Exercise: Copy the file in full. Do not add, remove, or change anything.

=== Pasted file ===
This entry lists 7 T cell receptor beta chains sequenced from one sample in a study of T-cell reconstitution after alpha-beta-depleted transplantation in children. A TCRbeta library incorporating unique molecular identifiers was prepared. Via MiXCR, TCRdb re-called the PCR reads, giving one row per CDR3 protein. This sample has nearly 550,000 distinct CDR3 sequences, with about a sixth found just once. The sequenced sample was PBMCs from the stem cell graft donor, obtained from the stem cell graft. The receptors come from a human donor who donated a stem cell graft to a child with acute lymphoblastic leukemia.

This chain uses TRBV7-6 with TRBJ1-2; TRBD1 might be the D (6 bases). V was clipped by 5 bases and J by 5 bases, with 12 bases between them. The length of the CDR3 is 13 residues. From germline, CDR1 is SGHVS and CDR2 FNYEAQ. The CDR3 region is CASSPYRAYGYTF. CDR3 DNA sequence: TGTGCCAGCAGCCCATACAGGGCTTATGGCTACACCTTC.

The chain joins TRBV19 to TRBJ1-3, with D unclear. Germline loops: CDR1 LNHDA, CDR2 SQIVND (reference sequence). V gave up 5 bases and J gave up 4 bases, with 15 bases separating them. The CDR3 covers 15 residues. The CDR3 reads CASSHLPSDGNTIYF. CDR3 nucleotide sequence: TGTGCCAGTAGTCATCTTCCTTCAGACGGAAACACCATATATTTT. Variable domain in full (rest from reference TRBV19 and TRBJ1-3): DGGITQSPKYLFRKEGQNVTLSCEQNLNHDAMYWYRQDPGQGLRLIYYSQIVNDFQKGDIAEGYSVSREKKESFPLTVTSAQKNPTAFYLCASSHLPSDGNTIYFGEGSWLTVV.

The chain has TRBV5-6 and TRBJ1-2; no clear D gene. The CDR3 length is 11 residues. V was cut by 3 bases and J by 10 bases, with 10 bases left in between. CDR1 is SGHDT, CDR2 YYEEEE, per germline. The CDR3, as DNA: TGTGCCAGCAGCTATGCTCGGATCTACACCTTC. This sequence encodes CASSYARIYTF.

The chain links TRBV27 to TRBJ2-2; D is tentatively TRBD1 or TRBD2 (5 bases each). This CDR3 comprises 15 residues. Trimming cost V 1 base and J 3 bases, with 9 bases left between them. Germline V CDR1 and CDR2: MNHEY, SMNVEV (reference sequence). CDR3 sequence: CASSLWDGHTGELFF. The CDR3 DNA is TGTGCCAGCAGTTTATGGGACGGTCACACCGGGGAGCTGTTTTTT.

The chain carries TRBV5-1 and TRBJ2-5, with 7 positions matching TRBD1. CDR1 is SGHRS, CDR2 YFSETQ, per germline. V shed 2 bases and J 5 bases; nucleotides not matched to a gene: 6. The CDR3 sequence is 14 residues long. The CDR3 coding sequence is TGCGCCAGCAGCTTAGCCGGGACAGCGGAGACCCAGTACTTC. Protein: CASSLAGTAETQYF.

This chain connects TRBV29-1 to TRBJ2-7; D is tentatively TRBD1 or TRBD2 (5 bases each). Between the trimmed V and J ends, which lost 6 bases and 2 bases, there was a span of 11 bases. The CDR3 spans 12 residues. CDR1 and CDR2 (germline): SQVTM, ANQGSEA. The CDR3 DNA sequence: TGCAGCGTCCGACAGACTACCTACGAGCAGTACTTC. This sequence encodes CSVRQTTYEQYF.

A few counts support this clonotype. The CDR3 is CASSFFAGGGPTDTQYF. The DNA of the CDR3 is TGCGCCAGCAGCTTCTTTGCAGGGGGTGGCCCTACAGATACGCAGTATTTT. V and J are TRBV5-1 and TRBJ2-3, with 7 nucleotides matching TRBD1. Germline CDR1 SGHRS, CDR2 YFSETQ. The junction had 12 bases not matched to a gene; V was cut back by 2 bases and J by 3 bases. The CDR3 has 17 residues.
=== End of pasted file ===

This entry lists 7 T cell receptor beta chains sequenced from one sample in a study of T-cell reconstitution after alpha-beta-depleted transplantation in children. A TCRbeta library incorporating unique molecular identifiers was prepared. Via MiXCR, TCRdb re-called the PCR reads, giving one row per CDR3 protein. This sample has nearly 550,000 distinct CDR3 sequences, with about a sixth found just once. The sequenced sample was PBMCs from the stem cell graft donor, obtained from the stem cell graft. The receptors come from a human donor who donated a stem cell graft to a child with acute lymphoblastic leukemia.

This chain uses TRBV7-6 with TRBJ1-2; TRBD1 might be the D (6 bases). V was clipped by 5 bases and J by 5 bases, with 12 bases between them. The length of the CDR3 is 13 residues. From germline, CDR1 is SGHVS and CDR2 FNYEAQ. The CDR3 region is CASSPYRAYGYTF. CDR3 DNA sequence: TGTGCCAGCAGCCCATACAGGGCTTATGGCTACACCTTC.

The chain joins TRBV19 to TRBJ1-3, with D unclear. Germline loops: CDR1 LNHDA, CDR2 SQIVND (reference sequence). V gave up 5 bases and J gave up 4 bases, with 15 bases separating them. The CDR3 covers 15 residues. The CDR3 reads CASSHLPSDGNTIYF. CDR3 nucleotide sequence: TGTGCCAGTAGTCATCTTCCTTCAGACGGAAACACCATATATTTT. Variable domain in full (rest from reference TRBV19 and TRBJ1-3): DGGITQSPKYLFRKEGQNVTLSCEQNLNHDAMYWYRQDPGQGLRLIYYSQIVNDFQKGDIAEGYSVSREKKESFPLTVTSAQKNPTAFYLCASSHLPSDGNTIYFGEGSWLTVV.

The chain has TRBV5-6 and TRBJ1-2; no clear D gene. The CDR3 length is 11 residues. V was cut by 3 bases and J by 10 bases, with 10 bases left in between. CDR1 is SGHDT, CDR2 YYEEEE, per germline. The CDR3, as DNA: TGTGCCAGCAGCTATGCTCGGATCTACACCTTC. This sequence encodes CASSYARIYTF.

The chain links TRBV27 to TRBJ2-2; D is tentatively TRBD1 or TRBD2 (5 bases each). This CDR3 comprises 15 residues. Trimming cost V 1 base and J 3 bases, with 9 bases left between them. Germline V CDR1 and CDR2: MNHEY, SMNVEV (reference sequence). CDR3 sequence: CASSLWDGHTGELFF. The CDR3 DNA is TGTGCCAGCAGTTTATGGGACGGTCACACCGGGGAGCTGTTTTTT.

The chain carries TRBV5-1 and TRBJ2-5, with 7 positions matching TRBD1. CDR1 is SGHRS, CDR2 YFSETQ, per germline. V shed 2 bases and J 5 bases; nucleotides not matched to a gene: 6. The CDR3 sequence is 14 residues long. The CDR3 coding sequence is TGCGCCAGCAGCTTAGCCGGGACAGCGGAGACCCAGTACTTC. Protein: CASSLAGTAETQYF.

This chain connects TRBV29-1 to TRBJ2-7; D is tentatively TRBD1 or TRBD2 (5 bases each). Between the trimmed V and J ends, which lost 6 bases and 2 bases, there was a span of 11 bases. The CDR3 spans 12 residues. CDR1 and CDR2 (germline): SQVTM, ANQGSEA. The CDR3 DNA sequence: TGCAGCGTCCGACAGACTACCTACGAGCAGTACTTC. This sequence encodes CSVRQTTYEQYF.

A few counts support this clonotype. The CDR3 is CASSFFAGGGPTDTQYF. The DNA of the CDR3 is TGCGCCAGCAGCTTCTTTGCAGGGGGTGGCCCTACAGATACGCAGTATTTT. V and J are TRBV5-1 and TRBJ2-3, with 7 nucleotides matching TRBD1. Germline CDR1 SGHRS, CDR2 YFSETQ. The junction had 12 bases not matched to a gene; V was cut back by 2 bases and J by 3 bases. The CDR3 has 17 residues.